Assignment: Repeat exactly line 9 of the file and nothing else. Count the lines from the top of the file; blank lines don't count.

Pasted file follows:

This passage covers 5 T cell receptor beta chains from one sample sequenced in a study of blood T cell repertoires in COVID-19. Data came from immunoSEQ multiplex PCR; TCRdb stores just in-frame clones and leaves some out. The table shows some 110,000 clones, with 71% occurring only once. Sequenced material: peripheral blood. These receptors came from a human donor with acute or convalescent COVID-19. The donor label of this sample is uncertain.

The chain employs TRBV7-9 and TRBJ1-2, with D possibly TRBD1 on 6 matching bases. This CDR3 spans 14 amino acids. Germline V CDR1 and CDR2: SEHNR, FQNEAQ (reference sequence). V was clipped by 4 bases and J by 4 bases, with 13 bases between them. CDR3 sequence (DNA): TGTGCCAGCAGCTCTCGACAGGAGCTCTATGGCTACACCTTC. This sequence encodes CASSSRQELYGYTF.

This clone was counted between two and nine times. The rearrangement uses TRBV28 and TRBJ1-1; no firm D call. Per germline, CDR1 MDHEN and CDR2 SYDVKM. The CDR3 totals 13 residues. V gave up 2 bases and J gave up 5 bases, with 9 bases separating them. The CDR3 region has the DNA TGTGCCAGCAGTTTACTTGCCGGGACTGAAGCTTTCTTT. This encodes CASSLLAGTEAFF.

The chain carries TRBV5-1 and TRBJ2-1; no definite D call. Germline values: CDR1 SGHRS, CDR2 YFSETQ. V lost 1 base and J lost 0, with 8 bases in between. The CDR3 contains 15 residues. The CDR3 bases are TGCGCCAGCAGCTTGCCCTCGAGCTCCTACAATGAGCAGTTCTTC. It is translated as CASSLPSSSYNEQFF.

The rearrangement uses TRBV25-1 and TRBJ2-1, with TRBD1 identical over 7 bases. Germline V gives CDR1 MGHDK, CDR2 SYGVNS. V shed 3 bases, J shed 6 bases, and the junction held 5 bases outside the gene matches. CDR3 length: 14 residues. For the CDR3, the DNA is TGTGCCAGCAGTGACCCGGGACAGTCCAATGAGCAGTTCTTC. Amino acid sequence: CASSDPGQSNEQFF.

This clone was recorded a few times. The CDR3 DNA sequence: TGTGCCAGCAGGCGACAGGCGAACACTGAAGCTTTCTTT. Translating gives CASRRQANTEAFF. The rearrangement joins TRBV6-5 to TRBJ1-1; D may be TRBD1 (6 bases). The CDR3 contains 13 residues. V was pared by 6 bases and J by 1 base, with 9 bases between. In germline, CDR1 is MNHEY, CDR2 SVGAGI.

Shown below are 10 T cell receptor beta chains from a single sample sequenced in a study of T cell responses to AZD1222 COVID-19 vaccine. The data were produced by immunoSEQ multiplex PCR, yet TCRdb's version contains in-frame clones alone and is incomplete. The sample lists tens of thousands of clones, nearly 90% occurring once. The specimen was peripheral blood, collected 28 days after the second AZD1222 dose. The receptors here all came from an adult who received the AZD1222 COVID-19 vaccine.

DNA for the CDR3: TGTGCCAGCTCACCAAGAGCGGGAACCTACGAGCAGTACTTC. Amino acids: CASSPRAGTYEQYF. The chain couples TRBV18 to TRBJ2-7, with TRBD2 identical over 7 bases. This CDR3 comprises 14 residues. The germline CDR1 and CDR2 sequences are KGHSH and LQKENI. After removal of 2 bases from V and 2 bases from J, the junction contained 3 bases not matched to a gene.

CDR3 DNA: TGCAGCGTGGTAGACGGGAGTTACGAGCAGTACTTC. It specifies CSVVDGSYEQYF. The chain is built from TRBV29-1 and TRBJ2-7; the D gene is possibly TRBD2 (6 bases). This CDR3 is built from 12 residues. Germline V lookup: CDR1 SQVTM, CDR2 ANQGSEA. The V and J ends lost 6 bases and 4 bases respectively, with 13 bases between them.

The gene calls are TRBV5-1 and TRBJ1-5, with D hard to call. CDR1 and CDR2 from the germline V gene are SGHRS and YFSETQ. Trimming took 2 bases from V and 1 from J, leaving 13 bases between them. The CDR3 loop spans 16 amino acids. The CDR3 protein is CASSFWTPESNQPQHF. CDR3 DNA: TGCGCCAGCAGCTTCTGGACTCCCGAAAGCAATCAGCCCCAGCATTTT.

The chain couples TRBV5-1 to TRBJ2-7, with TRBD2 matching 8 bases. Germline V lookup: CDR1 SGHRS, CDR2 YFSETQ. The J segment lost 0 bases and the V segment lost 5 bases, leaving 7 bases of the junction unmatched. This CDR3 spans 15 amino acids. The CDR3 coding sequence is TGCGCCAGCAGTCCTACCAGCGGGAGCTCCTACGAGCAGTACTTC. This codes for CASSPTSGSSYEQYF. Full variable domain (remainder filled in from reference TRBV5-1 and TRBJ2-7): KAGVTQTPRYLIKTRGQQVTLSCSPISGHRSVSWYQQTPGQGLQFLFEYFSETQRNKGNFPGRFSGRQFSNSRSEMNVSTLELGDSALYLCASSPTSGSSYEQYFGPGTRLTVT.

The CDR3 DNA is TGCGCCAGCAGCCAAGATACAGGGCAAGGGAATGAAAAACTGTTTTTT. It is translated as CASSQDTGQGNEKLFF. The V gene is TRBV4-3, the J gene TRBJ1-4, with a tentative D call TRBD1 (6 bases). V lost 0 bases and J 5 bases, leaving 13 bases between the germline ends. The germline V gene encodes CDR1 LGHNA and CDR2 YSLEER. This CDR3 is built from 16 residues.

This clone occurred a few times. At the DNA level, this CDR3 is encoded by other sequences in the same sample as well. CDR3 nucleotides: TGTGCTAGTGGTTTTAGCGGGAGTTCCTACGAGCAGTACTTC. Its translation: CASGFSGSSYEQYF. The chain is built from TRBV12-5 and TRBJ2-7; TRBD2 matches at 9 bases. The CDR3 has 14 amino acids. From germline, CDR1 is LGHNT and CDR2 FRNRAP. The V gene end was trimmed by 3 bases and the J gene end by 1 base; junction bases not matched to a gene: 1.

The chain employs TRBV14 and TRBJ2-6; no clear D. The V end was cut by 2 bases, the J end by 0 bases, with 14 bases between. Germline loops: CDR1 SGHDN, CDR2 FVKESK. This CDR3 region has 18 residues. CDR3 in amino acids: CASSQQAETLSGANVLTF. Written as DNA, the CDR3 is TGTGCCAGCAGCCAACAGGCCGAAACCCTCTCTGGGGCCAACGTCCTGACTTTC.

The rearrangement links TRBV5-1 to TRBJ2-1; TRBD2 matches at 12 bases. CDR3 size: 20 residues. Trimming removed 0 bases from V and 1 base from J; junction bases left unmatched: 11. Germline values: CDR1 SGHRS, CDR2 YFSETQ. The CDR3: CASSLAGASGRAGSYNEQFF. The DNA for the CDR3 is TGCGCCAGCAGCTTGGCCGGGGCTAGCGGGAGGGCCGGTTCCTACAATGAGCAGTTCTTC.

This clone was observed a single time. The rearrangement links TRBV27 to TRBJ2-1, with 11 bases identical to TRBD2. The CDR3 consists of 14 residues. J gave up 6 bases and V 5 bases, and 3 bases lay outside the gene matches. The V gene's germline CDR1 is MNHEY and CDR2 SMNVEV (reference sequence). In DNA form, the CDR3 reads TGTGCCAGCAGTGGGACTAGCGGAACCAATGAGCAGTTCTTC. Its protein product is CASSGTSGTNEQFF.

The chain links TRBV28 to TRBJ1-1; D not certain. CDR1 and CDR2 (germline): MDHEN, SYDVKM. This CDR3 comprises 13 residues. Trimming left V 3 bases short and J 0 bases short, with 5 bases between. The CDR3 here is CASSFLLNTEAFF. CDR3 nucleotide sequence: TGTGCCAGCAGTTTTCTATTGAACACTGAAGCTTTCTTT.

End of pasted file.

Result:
CDR3 DNA: TGCAGCGTGGTAGACGGGAGTTACGAGCAGTACTTC. It specifies CSVVDGSYEQYF. The chain is built from TRBV29-1 and TRBJ2-7; the D gene is possibly TRBD2 (6 bases). This CDR3 is built from 12 residues. Germline V lookup: CDR1 SQVTM, CDR2 ANQGSEA. The V and J ends lost 6 bases and 4 bases respectively, with 13 bases between them.